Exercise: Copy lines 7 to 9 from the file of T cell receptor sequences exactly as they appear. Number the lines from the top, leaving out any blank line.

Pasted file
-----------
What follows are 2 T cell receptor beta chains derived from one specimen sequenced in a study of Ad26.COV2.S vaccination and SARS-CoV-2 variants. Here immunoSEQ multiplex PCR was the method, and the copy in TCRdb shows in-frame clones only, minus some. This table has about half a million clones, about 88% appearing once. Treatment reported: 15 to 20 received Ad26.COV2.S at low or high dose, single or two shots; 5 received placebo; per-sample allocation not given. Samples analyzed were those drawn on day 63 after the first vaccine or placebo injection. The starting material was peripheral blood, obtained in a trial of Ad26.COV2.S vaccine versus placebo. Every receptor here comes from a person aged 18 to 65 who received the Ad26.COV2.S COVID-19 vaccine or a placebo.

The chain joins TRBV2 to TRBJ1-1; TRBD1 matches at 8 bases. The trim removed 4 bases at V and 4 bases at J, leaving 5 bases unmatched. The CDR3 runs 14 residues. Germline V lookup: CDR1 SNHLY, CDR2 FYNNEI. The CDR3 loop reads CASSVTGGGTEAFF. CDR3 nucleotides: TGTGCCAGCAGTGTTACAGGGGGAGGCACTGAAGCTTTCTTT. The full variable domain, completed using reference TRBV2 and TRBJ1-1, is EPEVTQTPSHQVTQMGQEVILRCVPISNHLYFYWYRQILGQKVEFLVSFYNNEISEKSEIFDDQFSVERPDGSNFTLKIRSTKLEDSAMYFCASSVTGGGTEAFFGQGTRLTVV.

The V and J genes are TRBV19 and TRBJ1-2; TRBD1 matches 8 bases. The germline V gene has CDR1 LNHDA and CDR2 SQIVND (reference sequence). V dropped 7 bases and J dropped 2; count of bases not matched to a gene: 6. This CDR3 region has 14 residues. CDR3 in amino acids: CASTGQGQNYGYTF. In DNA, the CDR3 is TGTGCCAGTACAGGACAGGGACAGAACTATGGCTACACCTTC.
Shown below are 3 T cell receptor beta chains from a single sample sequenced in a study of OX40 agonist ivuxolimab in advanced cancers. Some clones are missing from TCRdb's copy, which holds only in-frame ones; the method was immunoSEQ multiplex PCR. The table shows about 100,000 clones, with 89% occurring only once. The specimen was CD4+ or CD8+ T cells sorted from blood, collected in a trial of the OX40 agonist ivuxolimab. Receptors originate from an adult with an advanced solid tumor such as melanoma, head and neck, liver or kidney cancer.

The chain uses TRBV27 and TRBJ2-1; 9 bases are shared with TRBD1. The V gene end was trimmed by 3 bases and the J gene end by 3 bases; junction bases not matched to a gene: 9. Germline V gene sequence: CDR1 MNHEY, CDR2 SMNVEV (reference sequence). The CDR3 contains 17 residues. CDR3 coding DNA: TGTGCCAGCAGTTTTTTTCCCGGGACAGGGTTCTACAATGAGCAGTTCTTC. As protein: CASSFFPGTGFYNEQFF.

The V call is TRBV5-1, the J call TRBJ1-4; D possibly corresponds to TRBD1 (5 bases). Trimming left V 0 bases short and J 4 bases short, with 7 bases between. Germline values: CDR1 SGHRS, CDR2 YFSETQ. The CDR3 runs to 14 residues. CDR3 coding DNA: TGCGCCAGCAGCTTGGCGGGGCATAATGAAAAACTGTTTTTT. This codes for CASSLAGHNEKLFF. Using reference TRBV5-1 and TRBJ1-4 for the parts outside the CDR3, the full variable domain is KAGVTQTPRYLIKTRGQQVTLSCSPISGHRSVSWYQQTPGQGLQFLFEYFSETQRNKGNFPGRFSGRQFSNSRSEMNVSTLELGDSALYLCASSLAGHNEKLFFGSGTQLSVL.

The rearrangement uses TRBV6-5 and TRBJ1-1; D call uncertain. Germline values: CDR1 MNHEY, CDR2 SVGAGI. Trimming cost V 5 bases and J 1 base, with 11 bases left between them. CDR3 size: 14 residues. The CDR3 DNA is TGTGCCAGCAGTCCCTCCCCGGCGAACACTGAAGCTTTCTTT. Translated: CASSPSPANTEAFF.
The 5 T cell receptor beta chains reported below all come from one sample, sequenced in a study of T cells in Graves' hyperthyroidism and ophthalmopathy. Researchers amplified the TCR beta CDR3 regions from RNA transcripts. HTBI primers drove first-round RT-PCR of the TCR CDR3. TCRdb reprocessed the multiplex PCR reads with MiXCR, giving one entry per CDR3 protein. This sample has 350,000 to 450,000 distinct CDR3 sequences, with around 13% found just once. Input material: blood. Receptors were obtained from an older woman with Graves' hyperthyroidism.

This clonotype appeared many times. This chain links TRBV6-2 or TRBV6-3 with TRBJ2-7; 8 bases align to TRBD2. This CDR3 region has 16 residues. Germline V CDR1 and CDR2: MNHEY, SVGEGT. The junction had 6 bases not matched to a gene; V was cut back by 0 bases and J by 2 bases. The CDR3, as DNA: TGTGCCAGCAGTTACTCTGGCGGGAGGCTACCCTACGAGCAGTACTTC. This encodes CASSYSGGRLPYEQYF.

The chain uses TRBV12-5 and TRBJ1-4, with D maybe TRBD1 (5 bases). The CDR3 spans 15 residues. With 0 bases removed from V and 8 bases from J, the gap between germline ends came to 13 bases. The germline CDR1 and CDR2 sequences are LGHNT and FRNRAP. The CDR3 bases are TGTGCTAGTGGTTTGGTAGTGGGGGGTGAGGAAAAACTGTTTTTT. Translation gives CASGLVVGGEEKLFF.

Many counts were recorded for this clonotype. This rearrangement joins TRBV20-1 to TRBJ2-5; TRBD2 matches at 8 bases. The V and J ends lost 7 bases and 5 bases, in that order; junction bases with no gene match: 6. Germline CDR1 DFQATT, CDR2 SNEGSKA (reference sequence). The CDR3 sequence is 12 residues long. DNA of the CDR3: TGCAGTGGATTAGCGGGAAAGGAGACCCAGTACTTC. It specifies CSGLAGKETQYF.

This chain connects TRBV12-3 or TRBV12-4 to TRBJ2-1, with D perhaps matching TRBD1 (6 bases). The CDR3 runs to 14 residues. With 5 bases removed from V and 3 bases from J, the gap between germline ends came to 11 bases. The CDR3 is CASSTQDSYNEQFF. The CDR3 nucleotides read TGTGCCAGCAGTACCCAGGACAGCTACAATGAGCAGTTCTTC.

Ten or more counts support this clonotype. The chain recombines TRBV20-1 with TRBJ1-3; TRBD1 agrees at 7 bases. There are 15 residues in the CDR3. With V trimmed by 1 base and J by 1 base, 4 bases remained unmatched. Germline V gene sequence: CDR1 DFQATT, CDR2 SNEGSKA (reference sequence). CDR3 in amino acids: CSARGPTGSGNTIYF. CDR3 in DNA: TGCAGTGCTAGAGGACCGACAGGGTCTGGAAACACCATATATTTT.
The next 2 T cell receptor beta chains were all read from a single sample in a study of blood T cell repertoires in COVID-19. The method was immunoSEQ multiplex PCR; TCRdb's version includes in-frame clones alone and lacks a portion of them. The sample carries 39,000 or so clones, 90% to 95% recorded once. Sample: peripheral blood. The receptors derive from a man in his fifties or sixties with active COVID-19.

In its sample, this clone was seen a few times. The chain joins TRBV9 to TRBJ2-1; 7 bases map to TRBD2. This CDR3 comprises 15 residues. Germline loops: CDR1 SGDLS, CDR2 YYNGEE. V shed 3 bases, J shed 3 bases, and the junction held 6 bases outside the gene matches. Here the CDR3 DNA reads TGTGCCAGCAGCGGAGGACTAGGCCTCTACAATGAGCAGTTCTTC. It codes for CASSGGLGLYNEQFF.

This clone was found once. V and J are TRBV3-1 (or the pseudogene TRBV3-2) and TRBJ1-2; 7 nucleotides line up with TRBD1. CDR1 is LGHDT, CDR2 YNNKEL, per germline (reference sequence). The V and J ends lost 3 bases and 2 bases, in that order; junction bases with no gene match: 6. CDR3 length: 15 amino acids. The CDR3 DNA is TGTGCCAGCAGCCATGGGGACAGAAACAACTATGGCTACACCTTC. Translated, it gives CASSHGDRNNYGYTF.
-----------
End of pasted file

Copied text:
The rearrangement uses TRBV6-5 and TRBJ1-1; D call uncertain. Germline values: CDR1 MNHEY, CDR2 SVGAGI. Trimming cost V 5 bases and J 1 base, with 11 bases left between them. CDR3 size: 14 residues. The CDR3 DNA is TGTGCCAGCAGTCCCTCCCCGGCGAACACTGAAGCTTTCTTT. Translated: CASSPSPANTEAFF.
The 5 T cell receptor beta chains reported below all come from one sample, sequenced in a study of T cells in Graves' hyperthyroidism and ophthalmopathy. Researchers amplified the TCR beta CDR3 regions from RNA transcripts. HTBI primers drove first-round RT-PCR of the TCR CDR3. TCRdb reprocessed the multiplex PCR reads with MiXCR, giving one entry per CDR3 protein. This sample has 350,000 to 450,000 distinct CDR3 sequences, with around 13% found just once. Input material: blood. Receptors were obtained from an older woman with Graves' hyperthyroidism.

This clonotype appeared many times. This chain links TRBV6-2 or TRBV6-3 with TRBJ2-7; 8 bases align to TRBD2. This CDR3 region has 16 residues. Germline V CDR1 and CDR2: MNHEY, SVGEGT. The junction had 6 bases not matched to a gene; V was cut back by 0 bases and J by 2 bases. The CDR3, as DNA: TGTGCCAGCAGTTACTCTGGCGGGAGGCTACCCTACGAGCAGTACTTC. This encodes CASSYSGGRLPYEQYF.